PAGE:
|Earthjustice Cites Quebec Rail Disaster in Letter to DEC about Schuyler County Project
By G. Jeffrey Aaron
It looks like Earthjustice, which has joined the fight against plans to establish an LPG, or liquefied petroleum gas, storage facility in Schuyler County, has armed itself with some new ammo — July’s catastrophic train wreck in Lac-Mégantic, Quebec.
Earthjustice bills itself as a non-profit, public interest law organization that protects natural resources and defends peoples’ right to a healthy environment.
The organization has joined with others that don’t think Inergy Midstream’s plans to build a storage facility on the west side of Seneca Lake in the Town of Reading is a good idea. Lac-Mégantic has become the latest rallying point for increasing oversight of the project, the group says.
In a Sept. 4 letter to the New York Department of Environmental Conservation, Earthjustice says “In Lac-Mégantic, a train of only 72 cars filled with crude oil caused a fire and explosion that incinerated much of the town and killed at least 42 residents.”
According to news reports on the fiery mishap published in the New York Times, “the leaves and needles of trees several blocks downwind from the blast are brown and curled. The apples sprouting on trees are green on one side and burned on the other. The vinyl siding on houses and apartments is sometimes the same way: blistered and warped on the side facing the fire.”
Meanwhile, NBC News reports described a “river of fire” flowing from the accident site, through the town and into a nearby lake. Even after extinguishing the fires, Earthjustice says, the town still must contend with the toxic remains of the train and its cargo, the oil in the nearby lake and the clean-up costs.
I think we’d all agree that a similarly horrific accident happening in the area of the proposed Reading facility would be like lightning striking twice. But the fact remains the train crash did happen. So Earthjustice is pushing the DEC to analyze the risks of spills, explosions and other accidents involving the pipeline carrying LPG to the proposed facility and the trucks and rail cars transporting it away.
Inergy made the proposal to store huge amounts of propane and butane in depleted underground salt caverns alongside Seneca Lake in 2011. Since then, the Missouri-based energy company and the project’s opponents have waged a high-profile battle over the $40 million facility. The opponents have cited the potential harm to the lake, those living near it and its agri-tourism economy as reasons for squashing the proposal.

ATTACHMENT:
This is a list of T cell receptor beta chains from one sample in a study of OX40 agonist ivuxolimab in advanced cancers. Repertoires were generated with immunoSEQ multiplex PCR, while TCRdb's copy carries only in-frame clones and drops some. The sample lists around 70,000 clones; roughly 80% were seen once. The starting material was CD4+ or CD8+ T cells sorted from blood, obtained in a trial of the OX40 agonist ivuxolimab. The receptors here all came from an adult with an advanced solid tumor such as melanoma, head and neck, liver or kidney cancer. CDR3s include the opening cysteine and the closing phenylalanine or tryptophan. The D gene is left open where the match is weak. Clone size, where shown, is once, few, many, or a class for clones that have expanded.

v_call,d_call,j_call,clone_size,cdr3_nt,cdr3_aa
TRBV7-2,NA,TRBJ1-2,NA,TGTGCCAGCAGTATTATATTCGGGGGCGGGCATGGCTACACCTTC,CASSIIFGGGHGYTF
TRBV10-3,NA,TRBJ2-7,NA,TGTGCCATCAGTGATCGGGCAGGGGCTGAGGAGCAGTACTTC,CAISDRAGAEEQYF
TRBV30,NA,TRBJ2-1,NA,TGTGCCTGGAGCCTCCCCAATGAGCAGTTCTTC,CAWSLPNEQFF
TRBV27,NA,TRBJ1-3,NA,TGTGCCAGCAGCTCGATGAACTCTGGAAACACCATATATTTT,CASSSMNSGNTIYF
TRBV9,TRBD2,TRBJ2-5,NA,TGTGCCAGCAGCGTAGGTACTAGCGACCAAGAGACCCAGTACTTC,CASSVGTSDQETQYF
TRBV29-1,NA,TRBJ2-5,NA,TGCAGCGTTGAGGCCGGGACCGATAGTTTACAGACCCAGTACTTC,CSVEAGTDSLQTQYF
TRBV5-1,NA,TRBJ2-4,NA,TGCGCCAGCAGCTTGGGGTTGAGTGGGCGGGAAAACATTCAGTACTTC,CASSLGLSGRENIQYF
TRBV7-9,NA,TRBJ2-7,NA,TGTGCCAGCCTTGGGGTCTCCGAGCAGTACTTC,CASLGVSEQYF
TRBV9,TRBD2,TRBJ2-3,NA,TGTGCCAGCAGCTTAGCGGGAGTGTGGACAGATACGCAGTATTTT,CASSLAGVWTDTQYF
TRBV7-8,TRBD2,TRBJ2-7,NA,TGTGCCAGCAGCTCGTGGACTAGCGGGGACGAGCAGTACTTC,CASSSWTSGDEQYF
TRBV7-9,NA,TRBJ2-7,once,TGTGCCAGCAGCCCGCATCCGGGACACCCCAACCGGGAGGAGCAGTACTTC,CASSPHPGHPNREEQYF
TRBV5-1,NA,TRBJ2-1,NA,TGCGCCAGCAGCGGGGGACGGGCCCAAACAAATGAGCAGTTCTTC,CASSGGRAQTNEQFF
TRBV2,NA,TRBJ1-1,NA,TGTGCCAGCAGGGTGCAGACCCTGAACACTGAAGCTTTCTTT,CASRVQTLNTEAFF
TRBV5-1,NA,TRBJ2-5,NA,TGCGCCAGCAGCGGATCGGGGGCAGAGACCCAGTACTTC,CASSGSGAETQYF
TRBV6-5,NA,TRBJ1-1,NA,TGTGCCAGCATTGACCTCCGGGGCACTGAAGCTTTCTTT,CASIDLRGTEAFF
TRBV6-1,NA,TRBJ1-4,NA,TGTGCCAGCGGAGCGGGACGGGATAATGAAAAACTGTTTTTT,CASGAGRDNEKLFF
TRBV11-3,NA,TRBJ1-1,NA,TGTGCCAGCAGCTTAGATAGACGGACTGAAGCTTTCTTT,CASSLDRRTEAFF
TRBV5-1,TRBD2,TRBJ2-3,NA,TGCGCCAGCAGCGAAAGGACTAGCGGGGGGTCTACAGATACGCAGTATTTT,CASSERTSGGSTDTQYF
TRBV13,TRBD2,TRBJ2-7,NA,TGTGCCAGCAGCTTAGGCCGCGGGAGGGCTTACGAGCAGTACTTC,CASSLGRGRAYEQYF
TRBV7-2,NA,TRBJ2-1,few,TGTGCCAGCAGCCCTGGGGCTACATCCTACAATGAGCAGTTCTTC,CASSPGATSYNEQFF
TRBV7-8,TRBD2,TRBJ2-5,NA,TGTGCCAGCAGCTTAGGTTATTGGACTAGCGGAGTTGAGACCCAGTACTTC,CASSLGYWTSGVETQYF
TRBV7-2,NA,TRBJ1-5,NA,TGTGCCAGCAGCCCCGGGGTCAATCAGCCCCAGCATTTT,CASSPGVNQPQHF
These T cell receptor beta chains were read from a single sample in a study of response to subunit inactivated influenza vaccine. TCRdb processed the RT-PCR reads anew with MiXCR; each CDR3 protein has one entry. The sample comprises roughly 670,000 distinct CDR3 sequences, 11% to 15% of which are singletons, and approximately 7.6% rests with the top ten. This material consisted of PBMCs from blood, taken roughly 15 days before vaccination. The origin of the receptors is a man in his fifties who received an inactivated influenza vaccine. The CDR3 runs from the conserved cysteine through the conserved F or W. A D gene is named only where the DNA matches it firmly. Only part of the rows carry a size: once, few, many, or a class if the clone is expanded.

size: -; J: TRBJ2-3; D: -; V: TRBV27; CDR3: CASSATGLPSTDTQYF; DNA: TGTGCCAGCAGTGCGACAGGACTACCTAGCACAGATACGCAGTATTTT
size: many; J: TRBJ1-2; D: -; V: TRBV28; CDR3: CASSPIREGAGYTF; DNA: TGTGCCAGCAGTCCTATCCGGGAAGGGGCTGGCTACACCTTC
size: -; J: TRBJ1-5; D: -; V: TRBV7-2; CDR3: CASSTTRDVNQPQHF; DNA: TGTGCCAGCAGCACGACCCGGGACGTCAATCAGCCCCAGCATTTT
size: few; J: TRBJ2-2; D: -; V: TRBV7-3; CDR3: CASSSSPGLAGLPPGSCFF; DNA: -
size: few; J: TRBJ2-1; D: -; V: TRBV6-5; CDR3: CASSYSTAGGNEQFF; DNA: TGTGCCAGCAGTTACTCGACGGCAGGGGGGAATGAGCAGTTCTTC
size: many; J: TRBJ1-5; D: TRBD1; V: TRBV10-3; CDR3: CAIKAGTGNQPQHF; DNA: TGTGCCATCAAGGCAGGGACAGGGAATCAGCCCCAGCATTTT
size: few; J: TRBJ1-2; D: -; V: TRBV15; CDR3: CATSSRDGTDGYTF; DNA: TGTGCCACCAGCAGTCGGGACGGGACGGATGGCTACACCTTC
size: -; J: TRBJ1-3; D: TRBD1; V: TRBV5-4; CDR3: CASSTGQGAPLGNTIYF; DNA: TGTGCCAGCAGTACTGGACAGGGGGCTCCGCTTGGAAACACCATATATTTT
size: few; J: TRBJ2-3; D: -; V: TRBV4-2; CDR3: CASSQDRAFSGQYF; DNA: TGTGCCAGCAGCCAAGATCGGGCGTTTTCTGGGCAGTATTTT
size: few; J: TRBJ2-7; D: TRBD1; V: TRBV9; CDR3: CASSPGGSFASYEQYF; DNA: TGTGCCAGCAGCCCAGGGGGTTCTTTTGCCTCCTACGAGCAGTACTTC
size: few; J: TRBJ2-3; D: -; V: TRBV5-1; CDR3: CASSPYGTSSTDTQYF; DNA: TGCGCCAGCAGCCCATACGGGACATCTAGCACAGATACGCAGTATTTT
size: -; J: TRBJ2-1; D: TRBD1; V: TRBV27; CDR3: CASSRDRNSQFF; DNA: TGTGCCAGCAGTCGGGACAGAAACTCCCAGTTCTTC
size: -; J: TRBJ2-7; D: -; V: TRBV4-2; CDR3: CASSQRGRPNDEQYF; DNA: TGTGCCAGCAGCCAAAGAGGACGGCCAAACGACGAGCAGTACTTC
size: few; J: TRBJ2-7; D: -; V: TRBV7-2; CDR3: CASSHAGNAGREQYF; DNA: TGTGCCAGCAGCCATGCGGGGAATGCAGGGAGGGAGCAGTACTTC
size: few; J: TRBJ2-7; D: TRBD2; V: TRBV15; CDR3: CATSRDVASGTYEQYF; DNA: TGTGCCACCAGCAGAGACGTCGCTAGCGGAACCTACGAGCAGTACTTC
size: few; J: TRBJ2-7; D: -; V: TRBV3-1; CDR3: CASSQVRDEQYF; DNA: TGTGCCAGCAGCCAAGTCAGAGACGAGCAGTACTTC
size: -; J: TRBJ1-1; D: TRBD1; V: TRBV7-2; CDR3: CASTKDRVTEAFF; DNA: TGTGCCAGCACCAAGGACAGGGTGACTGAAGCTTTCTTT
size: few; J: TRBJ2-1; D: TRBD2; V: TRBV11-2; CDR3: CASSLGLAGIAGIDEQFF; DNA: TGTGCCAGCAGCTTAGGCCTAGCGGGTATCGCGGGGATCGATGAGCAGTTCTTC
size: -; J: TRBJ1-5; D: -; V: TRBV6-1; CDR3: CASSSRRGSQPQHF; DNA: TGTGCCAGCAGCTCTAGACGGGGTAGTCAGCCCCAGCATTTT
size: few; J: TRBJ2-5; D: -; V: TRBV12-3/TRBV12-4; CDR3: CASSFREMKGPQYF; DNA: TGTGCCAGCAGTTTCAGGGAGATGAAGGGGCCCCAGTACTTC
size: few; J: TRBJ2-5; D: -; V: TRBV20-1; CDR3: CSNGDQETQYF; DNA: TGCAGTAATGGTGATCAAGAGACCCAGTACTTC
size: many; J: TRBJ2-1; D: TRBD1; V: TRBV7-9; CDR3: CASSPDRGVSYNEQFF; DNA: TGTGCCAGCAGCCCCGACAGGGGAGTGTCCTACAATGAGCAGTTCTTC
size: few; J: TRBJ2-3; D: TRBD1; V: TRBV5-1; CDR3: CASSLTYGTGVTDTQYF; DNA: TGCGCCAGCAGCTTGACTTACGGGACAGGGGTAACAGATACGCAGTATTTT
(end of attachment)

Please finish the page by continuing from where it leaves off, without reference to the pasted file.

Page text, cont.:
The safety issues surrounding Inergy’s plans have been raised before. Early last year, the two sides were battling over the completion of a risk assessment on the proposal. The spat ended when Inergy relented and completed the study. But the Quebec accident is sure to bring those safety issues back to the surface.
According to information provided to DEC by Inergy, 450,000 barrels of propane and a similar amount of butane will leave the facility by rail, for an estimated 1,379 outbound LPG-filled rail cars each year. About 1.12 million barrels of propane and 150,000 barrels of butane will leave the facility by truck, for an estimated 3,696 trucks per year.
Inergy claims the rail and truck safety is the responsibility of the transport companies. The company also says its facilities and operations have achieved the highest safety levels and regulatory compliance, and propane has been stored and transported safely in this region for decades.
Let’s be clear. Earthjustice isn’t demanding the project be put to bed. It only wants “the potentially significant impacts, including the hazards presented by the use of trains, trucks and pipelines to carry the LPG to and from the facility, to be carefully considered and properly mitigated.” And it’s putting the responsibility of including the new safety material in a revised draft of the original environmental impact statement on the DEC’s shoulders. A DEC spokesperson would only say the agency is reviewing Earthjustice’s letter.
I’m not sure if the comparison of Lac-Mégantic to Reading is an apples to apples comparison. And I have to repeat that an accident of that magnitude is a rare occurrence. But those transport numbers sure do give me something to think about.
P.S. In a somewhat related event, the U.S. Geological Survey reported a minor earthquake, 2.0 on the Richter Scale, on Sept. 9 under Seneca Lake, about 6 miles northeast of Dundee. I mention that fact because an Inergy engineer, while vouching for the stability of the caverns planned for the LPG storage, stated there were no fault lines on the western side of the lake.
G. Jeffrey Aaron is the business writer for the Star-Gazette. His column on business happenings and issues appears weekly on the Sunday business page. To contact him call (607) 271-8288 of e-mail him at firstname.lastname@example.org.